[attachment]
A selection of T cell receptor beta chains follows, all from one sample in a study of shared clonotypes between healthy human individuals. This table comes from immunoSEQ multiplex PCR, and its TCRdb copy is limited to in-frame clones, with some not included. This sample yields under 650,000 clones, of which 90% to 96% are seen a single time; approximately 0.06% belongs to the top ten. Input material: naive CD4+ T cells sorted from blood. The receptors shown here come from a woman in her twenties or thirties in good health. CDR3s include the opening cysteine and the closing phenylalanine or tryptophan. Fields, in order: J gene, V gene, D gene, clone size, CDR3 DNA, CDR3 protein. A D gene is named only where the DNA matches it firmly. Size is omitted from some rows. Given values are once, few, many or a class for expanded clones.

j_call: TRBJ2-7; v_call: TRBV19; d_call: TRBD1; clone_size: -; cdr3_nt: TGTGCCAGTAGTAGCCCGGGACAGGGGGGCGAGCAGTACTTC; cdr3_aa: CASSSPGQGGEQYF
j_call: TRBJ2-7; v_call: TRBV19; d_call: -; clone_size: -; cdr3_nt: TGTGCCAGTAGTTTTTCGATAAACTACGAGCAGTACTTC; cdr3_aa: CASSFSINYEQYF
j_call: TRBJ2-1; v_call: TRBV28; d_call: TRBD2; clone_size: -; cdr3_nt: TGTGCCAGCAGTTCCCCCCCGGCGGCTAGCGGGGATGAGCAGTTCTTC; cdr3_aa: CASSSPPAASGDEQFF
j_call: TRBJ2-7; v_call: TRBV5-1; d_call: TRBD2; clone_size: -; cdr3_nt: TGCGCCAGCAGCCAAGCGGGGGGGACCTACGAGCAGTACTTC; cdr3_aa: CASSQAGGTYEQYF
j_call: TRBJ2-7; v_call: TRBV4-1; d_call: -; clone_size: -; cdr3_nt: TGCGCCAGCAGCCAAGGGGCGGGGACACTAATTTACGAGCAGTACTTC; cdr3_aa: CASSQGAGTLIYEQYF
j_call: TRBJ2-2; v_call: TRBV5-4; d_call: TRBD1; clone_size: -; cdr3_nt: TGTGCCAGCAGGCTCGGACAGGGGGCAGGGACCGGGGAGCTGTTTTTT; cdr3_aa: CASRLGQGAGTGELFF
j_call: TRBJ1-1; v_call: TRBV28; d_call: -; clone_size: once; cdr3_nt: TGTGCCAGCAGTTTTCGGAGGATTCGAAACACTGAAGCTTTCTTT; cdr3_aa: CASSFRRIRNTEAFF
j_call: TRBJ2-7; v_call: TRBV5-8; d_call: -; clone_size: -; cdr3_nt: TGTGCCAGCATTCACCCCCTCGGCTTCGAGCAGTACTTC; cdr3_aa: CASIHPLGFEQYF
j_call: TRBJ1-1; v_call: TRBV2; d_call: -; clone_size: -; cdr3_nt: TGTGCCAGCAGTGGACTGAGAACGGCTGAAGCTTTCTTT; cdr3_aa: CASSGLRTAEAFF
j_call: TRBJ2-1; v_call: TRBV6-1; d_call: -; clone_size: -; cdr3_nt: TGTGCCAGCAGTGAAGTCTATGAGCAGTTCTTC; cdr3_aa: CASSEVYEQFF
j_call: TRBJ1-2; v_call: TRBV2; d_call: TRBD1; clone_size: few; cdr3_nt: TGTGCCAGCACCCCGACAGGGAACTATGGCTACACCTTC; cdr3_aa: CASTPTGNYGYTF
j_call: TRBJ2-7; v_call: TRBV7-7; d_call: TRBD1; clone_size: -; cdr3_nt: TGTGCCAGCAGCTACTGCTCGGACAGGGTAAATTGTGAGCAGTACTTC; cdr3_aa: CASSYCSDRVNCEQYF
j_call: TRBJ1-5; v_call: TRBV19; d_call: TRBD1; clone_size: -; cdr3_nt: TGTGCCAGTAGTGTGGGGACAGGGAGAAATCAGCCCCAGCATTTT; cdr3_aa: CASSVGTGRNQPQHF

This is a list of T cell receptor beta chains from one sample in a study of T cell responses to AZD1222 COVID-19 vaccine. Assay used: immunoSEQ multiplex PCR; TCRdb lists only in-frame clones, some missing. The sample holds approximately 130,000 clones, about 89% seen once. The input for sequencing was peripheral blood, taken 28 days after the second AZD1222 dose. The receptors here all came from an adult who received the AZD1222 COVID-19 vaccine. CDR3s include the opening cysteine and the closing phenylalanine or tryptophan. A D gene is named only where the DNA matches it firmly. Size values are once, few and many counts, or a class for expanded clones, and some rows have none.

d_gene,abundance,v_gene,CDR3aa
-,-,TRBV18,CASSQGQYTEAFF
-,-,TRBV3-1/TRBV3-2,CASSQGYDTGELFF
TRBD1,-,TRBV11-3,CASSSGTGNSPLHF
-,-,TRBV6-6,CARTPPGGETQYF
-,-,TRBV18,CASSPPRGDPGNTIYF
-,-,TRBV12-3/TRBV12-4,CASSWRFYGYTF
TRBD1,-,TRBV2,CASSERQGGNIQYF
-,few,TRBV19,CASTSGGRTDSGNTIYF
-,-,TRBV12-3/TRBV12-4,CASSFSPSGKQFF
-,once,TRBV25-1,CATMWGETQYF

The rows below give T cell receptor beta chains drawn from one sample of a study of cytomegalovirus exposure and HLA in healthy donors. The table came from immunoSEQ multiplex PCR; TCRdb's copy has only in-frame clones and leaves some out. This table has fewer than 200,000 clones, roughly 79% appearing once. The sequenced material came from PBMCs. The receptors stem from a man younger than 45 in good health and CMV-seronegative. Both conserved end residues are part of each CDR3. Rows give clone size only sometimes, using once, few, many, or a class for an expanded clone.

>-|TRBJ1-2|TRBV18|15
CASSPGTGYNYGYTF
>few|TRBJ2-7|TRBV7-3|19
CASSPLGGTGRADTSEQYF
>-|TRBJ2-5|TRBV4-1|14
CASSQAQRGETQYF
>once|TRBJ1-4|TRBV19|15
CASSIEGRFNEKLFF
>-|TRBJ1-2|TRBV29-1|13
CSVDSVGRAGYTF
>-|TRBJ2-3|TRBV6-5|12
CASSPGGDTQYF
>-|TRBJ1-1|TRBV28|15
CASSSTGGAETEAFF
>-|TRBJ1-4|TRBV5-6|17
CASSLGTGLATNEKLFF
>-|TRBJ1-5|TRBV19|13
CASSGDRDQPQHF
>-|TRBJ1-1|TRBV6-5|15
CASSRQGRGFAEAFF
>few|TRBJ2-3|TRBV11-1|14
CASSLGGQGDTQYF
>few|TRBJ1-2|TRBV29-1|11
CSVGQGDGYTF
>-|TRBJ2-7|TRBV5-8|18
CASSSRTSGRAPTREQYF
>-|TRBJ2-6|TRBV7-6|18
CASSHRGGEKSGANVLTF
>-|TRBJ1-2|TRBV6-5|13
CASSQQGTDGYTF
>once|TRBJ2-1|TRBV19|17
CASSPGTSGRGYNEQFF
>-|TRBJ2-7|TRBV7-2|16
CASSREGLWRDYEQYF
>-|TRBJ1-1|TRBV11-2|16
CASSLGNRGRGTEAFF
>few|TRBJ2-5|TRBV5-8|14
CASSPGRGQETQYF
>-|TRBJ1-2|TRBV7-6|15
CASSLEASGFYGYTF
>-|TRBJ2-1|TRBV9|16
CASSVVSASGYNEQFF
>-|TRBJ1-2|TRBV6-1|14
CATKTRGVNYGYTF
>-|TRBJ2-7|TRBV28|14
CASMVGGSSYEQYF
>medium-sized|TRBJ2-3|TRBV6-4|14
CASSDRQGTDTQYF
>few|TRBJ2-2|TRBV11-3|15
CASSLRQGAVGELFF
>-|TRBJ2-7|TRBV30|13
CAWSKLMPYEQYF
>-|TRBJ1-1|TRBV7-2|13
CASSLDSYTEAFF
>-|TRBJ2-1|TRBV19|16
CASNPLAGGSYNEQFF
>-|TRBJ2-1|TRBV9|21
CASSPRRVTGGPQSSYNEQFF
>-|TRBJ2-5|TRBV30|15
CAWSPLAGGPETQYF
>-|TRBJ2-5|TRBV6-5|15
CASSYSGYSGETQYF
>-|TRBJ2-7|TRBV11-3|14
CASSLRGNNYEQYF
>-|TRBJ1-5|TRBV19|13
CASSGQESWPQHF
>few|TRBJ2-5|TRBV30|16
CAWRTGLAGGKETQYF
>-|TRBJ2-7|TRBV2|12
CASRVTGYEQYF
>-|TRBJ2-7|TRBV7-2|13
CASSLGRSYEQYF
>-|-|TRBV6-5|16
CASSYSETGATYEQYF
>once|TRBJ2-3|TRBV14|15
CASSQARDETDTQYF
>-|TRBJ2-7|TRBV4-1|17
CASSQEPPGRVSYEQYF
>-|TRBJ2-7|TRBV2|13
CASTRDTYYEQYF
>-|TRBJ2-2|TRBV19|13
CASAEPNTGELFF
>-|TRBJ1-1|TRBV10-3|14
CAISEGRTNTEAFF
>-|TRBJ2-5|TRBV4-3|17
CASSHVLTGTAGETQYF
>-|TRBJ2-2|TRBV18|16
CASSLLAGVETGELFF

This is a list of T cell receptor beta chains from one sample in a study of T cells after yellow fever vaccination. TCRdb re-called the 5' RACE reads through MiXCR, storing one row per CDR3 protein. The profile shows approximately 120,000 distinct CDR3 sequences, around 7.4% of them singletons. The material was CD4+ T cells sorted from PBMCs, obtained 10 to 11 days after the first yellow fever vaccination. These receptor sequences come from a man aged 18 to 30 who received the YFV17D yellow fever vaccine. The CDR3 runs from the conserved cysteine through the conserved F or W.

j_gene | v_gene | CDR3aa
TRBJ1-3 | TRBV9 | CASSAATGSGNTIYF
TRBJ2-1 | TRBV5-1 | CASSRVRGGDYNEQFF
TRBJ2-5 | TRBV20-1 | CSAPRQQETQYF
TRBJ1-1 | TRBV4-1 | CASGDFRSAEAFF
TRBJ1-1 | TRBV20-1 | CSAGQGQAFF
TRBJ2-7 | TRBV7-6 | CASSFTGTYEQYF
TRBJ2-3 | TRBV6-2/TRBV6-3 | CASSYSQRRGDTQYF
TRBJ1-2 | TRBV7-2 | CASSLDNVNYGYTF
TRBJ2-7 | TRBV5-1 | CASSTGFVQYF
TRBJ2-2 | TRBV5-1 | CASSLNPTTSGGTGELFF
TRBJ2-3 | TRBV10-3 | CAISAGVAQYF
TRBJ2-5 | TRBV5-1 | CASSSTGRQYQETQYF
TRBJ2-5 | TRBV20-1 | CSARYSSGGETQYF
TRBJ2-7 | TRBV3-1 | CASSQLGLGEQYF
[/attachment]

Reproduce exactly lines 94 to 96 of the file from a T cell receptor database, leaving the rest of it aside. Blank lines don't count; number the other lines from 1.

>few|TRBJ2-5|TRBV30|16
CAWRTGLAGGKETQYF
>-|TRBJ2-7|TRBV2|12